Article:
A public servant who pleaded guilty to unauthorised disclosure was entitled to respond to the same accusations separately in their employer’s administrative proceedings, according to the merit protection commissioner.
By giving a sense of how previous cases have played out, the reports published by the MPC provide a valuable resource for Australian Public Service managers who find they have to mediate internal complaints or run disciplinary proceedings.
In one of two recent cases, highlighted this week in the February edition of APS News, an APS agency launched a code of conduct investigation into suspected “behaviours including the unauthorised publication of Commonwealth material” and the employee was also charged under the Crimes Act over the same matter.
The employee asked if they could wait until the criminal case was finished to respond to their employer’s investigation into what were essentially the same allegations, “to preserve their right to silence” according to the new case report.
When the employee entered a guilty plea in court, the agency decided they had breached the code without giving another opportunity to respond. According to the commissioner, that wasn’t fair:
“The Merit Protection Commissioner considered that this amounted to a failure to provide the employee with a fair hearing. The agency should have provided the employee with a further opportunity to respond to the misconduct allegations, in circumstances where the employee was no longer constrained by a desire to preserve their right to silence. The agency agreed with the Commissioner’s decision and set aside its determination.”
What is harassment?
Harassment generally refers to behaviour that has an element of repetition to it, but this is “not always” the case in the world of the APS, according to the official advice.
In a second case study, a single negative comment made about someone behind their back was considered to meet the standard for harassment by the decision-makers in one agency.
“The remark the employee made was along the lines that her male colleague was chauvinist and had no respect for women,” the case report explains. “The remark was overheard by another person in the work area.”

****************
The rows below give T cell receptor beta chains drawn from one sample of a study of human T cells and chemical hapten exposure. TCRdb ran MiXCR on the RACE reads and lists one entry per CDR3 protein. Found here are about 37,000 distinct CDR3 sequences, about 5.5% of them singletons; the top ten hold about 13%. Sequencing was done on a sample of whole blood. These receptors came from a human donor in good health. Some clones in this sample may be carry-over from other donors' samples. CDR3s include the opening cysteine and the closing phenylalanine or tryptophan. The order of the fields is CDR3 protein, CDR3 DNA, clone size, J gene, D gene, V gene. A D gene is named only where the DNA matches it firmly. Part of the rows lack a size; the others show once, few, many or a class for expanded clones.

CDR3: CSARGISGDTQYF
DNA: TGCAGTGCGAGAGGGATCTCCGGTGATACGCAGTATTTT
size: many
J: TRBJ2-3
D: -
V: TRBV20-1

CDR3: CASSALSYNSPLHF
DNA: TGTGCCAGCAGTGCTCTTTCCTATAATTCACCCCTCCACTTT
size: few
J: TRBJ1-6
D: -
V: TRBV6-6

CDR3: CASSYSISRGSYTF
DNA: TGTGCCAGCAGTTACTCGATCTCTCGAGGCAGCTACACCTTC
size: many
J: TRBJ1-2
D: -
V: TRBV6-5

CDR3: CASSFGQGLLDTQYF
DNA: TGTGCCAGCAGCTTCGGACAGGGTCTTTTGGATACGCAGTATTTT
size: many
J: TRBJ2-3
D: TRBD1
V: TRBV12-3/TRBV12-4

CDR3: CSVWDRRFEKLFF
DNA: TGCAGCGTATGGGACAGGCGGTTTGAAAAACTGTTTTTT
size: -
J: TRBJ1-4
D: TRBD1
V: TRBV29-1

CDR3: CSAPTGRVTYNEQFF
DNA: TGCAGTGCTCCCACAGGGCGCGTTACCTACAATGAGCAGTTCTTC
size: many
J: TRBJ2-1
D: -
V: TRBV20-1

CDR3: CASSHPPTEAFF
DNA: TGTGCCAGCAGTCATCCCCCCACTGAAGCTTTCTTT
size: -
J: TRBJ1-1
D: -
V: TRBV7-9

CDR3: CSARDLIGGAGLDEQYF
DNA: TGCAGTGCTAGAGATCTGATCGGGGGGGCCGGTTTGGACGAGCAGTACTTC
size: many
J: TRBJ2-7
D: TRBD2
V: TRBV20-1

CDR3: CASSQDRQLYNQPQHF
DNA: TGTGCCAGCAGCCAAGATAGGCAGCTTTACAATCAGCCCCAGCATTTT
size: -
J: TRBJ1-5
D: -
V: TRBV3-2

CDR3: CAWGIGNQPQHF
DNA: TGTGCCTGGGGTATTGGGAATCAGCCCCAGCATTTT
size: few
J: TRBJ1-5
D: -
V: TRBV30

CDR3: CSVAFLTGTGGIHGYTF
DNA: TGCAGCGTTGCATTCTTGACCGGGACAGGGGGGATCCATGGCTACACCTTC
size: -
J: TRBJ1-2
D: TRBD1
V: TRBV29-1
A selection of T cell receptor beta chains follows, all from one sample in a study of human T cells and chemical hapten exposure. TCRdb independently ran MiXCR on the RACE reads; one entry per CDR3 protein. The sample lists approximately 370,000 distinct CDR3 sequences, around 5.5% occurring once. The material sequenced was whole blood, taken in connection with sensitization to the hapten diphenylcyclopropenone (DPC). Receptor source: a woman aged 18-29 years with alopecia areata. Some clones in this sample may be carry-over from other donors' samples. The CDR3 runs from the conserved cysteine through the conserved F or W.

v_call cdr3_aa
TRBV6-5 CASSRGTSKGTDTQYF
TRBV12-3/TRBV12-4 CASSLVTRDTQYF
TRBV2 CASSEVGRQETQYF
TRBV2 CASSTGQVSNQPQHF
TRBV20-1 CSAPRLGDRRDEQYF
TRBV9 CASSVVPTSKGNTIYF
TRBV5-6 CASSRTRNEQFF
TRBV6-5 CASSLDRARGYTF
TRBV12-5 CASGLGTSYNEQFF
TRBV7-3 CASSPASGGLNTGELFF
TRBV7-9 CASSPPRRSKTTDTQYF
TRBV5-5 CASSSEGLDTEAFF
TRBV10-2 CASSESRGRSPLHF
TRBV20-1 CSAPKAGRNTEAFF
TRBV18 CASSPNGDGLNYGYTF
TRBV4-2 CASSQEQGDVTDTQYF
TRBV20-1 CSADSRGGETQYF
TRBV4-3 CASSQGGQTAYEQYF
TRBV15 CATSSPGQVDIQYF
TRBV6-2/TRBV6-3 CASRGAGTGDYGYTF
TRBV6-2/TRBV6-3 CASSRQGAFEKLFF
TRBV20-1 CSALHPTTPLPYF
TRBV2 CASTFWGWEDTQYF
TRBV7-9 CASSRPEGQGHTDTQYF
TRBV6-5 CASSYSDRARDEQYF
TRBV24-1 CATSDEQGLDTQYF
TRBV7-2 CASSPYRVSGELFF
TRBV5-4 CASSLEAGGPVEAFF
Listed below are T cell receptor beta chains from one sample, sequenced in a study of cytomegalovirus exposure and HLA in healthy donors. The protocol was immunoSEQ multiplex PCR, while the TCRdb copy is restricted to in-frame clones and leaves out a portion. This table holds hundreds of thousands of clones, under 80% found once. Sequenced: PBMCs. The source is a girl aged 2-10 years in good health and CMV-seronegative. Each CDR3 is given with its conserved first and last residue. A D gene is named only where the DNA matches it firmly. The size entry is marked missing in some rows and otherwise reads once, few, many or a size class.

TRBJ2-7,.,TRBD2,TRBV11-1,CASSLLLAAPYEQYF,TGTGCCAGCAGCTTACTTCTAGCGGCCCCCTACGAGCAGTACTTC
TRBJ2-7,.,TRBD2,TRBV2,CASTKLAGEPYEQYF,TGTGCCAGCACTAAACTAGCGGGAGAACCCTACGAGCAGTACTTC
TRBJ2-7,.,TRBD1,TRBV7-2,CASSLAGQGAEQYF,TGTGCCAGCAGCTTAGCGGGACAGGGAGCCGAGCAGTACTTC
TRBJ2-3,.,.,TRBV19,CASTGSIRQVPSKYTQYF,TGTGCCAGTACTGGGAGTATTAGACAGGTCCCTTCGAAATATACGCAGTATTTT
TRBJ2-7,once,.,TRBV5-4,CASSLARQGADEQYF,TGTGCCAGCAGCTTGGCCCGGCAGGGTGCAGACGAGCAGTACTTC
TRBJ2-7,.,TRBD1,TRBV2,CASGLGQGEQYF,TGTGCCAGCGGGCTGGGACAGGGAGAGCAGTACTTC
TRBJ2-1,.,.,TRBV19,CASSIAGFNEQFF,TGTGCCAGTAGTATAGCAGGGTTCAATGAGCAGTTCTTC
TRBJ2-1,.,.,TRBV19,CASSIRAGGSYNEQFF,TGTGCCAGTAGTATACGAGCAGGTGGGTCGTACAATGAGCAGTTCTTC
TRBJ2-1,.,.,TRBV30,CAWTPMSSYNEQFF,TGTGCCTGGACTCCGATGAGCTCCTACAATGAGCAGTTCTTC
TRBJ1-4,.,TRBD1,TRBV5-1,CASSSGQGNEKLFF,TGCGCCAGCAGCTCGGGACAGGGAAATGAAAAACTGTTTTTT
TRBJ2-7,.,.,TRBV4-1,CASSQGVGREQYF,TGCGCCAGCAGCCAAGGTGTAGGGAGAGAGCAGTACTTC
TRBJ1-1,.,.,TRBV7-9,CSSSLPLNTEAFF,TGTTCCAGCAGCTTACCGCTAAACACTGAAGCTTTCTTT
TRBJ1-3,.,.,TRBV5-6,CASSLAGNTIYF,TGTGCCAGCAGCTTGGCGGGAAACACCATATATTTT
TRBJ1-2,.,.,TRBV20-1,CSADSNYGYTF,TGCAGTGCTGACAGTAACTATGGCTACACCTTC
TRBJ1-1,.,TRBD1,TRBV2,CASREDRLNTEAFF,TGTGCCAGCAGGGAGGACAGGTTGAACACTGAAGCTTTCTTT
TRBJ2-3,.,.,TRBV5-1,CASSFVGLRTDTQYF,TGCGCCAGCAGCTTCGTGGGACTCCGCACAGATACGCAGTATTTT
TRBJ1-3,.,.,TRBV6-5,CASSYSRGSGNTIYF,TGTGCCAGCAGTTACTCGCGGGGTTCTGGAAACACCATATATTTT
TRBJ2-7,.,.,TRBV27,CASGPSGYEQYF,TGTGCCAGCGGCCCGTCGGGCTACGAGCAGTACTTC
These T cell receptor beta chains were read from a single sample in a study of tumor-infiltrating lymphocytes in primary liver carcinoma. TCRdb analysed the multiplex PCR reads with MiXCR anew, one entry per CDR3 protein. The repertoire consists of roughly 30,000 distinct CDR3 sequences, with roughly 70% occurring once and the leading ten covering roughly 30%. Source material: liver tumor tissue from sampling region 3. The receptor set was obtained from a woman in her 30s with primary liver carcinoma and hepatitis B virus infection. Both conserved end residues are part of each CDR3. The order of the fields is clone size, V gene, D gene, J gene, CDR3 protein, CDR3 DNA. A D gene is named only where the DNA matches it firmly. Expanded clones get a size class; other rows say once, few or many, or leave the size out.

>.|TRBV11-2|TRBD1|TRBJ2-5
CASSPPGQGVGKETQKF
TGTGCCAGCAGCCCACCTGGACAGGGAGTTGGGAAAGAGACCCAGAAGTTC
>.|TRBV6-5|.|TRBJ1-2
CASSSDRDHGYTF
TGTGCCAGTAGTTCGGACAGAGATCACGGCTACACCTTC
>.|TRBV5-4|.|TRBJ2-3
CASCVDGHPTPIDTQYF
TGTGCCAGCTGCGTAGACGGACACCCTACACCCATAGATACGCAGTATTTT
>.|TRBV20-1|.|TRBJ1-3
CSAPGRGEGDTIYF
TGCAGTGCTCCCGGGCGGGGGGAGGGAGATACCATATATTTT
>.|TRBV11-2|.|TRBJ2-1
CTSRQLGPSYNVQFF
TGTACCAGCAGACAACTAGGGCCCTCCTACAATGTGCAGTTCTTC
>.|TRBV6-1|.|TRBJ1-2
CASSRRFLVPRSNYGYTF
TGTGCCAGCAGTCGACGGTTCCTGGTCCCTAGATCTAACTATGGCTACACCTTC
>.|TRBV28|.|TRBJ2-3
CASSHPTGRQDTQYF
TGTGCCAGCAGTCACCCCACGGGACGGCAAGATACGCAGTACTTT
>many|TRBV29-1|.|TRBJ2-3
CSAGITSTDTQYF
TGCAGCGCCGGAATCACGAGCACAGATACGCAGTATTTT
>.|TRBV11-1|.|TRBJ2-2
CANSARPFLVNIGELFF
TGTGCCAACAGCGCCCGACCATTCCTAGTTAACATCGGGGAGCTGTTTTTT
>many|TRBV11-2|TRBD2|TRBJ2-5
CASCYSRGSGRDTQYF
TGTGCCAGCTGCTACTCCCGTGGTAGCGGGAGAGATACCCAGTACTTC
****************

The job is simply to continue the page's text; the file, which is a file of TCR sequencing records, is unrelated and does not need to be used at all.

The agency found she had breached its bullying and harassment policy, as well as the code of conduct, and failed to uphold the APS values.
Her punishment for this alleged harassment: “The agency imposed the sanction of a reprimand.”
The employee appealed. She argued the ruling was incorrect and countered with claims that a previous complaint she had made about the alleged “chauvinist” behaviour was ignored.
“She contended that she was having a private conversation, the conversation could not have been overheard and the comments she made were true — she had made complaints about her male colleague’s behaviour and management had not followed up on them.
“The employee also contended that an investigation was out of proportion to the incident and the matter should have been handled at the local level.”
The merit protection commissioner found that making a one-off comment that was not directed to the man or said in his presence was not harassment. “Although the comment was overheard by a third person, and the male colleague subsequently became aware of it, the comment was not of a degree that constituted harassment.”
On the other hand, the MPC found the comments were “neither respectful nor courteous” and therefore amounted to two breaches of the code of conduct. The agency accepted the recommendations.
As for the employee’s claim that she had previous complained about her male colleague’s behaviour, the agency bosses said the man had never been investigated for “inappropriate comments about women” and that nobody else had made similar complaints against him. In the end:
“The Merit Protection Commissioner considered that even if there was substance to the employee’s allegations she did not have licence to make disparaging comments to co-workers.
“If the comment had been … made to someone in authority in the agency as part of a sincere strategy to have reasonable concerns addressed then the matter might have been different. But this was not the case here.”
New commissioner yet to be appointed
There are 10 case studies in total from the 2016-17 financial year on the MPC website, along with many others from previous years, with titles highlighting the issues considered.
These reviews “when handled strategically can provide ‘moments of truth’ – insights into how corporate and policy statements work in practice,” says the outgoing commissioner Annwyn Godwin. “The agency says X, but the individual experience is of Y.”
Godwin wrapped up her term at the end of 2017 to become the chief executive of the new Independent Parliamentary Expenses Authority. Mark Davidson is currently the acting commissioner.